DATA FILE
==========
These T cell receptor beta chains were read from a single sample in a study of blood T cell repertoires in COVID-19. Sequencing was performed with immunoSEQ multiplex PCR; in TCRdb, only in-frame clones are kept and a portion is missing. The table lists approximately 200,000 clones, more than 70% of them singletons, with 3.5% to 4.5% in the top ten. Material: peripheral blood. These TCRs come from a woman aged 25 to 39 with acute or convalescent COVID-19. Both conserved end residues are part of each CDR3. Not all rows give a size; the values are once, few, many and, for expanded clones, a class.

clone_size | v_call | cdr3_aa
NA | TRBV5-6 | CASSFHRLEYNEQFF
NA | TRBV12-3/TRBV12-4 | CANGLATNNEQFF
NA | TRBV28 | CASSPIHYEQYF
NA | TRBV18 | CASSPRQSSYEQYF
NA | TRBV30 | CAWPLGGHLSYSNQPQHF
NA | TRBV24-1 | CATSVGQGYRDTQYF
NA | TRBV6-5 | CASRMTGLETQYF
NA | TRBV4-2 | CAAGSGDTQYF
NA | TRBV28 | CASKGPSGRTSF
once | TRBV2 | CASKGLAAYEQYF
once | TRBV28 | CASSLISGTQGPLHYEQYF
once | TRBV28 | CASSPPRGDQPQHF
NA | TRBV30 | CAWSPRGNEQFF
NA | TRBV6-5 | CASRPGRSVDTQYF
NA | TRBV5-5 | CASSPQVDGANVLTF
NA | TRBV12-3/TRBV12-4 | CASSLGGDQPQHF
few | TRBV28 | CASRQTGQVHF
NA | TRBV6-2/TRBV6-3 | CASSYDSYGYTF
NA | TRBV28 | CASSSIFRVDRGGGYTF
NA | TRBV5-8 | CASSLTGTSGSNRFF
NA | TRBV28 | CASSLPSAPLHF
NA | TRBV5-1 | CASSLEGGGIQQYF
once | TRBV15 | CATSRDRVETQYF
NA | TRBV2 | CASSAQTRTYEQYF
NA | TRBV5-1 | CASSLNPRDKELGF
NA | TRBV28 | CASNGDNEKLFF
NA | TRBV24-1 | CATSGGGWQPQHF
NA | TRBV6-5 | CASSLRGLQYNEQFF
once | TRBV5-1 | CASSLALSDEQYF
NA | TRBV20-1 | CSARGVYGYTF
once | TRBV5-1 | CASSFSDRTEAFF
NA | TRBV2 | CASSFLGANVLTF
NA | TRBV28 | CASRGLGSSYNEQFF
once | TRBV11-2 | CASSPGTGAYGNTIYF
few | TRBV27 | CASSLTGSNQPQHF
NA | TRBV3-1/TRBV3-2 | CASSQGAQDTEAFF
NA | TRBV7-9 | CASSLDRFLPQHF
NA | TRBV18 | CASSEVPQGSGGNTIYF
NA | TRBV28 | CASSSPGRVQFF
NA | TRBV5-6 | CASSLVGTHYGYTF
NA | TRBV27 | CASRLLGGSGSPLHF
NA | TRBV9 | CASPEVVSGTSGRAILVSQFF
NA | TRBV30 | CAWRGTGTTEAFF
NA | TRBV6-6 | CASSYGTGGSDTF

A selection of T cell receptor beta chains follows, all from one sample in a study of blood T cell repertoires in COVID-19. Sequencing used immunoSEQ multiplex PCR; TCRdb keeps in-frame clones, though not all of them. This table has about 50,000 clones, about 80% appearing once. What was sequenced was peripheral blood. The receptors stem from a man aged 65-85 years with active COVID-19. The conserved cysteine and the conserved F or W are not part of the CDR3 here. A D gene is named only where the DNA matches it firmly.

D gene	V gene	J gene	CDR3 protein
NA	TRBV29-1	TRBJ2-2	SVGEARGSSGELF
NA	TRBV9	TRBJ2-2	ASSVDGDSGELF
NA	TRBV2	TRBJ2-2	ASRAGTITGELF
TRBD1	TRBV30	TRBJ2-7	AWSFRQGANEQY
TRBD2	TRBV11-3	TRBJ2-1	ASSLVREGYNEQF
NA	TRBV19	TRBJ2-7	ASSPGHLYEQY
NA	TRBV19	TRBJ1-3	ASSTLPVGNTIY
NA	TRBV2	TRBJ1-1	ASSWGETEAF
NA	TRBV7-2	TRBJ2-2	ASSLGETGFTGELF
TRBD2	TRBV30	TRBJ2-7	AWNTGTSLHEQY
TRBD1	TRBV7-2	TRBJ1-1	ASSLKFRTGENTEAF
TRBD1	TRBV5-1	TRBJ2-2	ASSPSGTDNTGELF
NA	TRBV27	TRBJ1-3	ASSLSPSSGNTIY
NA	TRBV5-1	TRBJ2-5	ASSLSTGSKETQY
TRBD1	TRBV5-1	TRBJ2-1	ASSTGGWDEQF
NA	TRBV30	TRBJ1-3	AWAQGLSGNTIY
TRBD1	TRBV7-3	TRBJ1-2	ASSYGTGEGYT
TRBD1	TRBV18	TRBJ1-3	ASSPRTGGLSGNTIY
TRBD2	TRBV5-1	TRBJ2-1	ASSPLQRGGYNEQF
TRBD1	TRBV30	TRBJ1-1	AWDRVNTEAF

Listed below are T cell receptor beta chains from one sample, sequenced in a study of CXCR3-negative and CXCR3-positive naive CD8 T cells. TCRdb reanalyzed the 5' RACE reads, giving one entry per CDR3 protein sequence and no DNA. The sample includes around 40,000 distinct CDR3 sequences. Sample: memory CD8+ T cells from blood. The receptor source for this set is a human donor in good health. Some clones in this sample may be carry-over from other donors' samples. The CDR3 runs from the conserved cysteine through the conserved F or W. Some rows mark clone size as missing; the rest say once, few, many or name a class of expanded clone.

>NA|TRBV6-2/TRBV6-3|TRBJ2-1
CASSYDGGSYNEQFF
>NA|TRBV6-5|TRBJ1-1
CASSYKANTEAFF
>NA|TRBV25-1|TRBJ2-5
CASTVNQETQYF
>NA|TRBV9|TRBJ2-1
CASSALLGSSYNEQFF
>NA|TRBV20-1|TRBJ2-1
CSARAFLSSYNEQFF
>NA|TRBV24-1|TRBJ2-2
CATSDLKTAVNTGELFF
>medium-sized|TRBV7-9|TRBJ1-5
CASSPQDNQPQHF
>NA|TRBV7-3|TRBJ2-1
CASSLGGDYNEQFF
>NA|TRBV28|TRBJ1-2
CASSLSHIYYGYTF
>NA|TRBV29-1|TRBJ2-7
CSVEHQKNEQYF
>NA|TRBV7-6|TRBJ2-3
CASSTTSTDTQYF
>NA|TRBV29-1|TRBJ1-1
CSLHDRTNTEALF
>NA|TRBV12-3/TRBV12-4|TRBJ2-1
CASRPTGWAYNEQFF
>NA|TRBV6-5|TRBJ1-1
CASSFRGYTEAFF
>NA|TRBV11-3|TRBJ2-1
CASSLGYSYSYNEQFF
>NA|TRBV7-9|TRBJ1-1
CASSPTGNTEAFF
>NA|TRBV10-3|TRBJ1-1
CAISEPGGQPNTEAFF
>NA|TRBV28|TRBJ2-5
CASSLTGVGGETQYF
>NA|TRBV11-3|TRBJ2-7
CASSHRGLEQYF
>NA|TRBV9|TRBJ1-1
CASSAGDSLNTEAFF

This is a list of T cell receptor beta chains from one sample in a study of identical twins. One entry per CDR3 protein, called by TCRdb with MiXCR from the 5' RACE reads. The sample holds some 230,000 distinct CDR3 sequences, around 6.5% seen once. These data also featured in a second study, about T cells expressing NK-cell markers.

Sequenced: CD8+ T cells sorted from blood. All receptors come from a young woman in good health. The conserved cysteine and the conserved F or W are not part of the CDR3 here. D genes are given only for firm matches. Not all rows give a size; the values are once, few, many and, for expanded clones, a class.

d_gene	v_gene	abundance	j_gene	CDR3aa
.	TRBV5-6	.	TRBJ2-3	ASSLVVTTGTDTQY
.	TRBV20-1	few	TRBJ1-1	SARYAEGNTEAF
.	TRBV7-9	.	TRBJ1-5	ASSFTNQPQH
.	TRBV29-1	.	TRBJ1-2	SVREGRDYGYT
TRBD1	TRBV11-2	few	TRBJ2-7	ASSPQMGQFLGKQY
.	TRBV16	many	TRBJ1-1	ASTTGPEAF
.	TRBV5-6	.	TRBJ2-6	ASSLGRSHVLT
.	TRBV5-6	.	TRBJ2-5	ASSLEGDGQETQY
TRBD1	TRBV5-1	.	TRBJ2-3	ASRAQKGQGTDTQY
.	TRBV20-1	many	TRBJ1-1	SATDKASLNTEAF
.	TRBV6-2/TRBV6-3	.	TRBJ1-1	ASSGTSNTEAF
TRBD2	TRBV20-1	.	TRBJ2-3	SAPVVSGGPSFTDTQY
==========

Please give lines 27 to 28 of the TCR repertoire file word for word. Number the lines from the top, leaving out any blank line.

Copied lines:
NA | TRBV5-1 | CASSLNPRDKELGF
NA | TRBV28 | CASNGDNEKLFF